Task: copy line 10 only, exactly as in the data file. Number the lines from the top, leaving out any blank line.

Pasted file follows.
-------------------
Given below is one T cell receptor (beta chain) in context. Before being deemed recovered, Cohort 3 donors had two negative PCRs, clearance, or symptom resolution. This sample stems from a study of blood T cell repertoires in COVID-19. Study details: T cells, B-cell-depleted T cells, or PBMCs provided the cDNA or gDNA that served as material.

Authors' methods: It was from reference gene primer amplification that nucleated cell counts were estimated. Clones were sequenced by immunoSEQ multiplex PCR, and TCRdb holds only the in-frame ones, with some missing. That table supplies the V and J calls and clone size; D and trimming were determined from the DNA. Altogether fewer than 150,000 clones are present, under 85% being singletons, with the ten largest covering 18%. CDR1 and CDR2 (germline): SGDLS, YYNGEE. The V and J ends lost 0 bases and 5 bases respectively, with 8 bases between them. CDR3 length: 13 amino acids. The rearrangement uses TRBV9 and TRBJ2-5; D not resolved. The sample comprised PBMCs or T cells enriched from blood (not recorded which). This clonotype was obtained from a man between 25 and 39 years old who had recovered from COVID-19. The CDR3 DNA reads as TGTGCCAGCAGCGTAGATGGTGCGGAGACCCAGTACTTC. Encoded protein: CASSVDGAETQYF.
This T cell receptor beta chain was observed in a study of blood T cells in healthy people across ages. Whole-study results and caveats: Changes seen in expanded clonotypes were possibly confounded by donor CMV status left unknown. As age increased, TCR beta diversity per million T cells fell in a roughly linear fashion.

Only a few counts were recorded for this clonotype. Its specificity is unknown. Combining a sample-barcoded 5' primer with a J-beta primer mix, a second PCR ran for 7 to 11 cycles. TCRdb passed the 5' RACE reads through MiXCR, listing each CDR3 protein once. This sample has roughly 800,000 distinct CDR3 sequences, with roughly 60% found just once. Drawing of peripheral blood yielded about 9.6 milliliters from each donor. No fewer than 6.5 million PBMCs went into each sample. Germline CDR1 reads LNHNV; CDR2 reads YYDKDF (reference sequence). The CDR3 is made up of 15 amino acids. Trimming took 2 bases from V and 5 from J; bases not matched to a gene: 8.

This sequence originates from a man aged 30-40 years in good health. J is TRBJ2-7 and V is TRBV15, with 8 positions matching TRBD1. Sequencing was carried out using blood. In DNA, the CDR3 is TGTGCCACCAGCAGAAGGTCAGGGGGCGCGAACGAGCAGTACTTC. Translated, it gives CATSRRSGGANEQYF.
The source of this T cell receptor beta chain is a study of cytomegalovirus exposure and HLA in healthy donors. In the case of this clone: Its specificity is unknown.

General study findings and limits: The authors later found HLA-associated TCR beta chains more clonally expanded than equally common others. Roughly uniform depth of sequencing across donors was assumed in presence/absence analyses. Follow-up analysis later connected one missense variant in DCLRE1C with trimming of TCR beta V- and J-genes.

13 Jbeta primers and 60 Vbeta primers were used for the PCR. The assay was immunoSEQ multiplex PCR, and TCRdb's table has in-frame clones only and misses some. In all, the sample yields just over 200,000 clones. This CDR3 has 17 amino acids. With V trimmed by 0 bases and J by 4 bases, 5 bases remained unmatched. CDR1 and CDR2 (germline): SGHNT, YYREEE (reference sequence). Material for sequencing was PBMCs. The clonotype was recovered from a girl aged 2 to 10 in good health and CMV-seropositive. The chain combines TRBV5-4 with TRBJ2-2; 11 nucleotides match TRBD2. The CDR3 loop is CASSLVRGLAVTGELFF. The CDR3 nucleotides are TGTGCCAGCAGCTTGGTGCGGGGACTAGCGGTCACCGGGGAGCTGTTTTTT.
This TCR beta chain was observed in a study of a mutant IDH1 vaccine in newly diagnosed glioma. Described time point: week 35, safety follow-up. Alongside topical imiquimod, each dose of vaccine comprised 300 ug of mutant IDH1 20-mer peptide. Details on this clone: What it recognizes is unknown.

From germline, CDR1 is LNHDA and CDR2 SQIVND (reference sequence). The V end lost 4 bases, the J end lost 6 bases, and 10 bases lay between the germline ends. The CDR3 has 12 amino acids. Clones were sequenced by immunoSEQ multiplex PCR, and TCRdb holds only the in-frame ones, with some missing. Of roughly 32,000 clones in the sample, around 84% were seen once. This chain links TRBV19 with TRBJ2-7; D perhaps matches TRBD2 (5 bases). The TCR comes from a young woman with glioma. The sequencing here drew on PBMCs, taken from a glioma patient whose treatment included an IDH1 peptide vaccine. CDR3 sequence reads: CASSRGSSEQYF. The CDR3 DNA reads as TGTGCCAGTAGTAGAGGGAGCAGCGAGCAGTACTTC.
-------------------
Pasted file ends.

From germline, CDR1 is LNHDA and CDR2 SQIVND (reference sequence). The V end lost 4 bases, the J end lost 6 bases, and 10 bases lay between the germline ends. The CDR3 has 12 amino acids. Clones were sequenced by immunoSEQ multiplex PCR, and TCRdb holds only the in-frame ones, with some missing. Of roughly 32,000 clones in the sample, around 84% were seen once. This chain links TRBV19 with TRBJ2-7; D perhaps matches TRBD2 (5 bases). The TCR comes from a young woman with glioma. The sequencing here drew on PBMCs, taken from a glioma patient whose treatment included an IDH1 peptide vaccine. CDR3 sequence reads: CASSRGSSEQYF. The CDR3 DNA reads as TGTGCCAGTAGTAGAGGGAGCAGCGAGCAGTACTTC.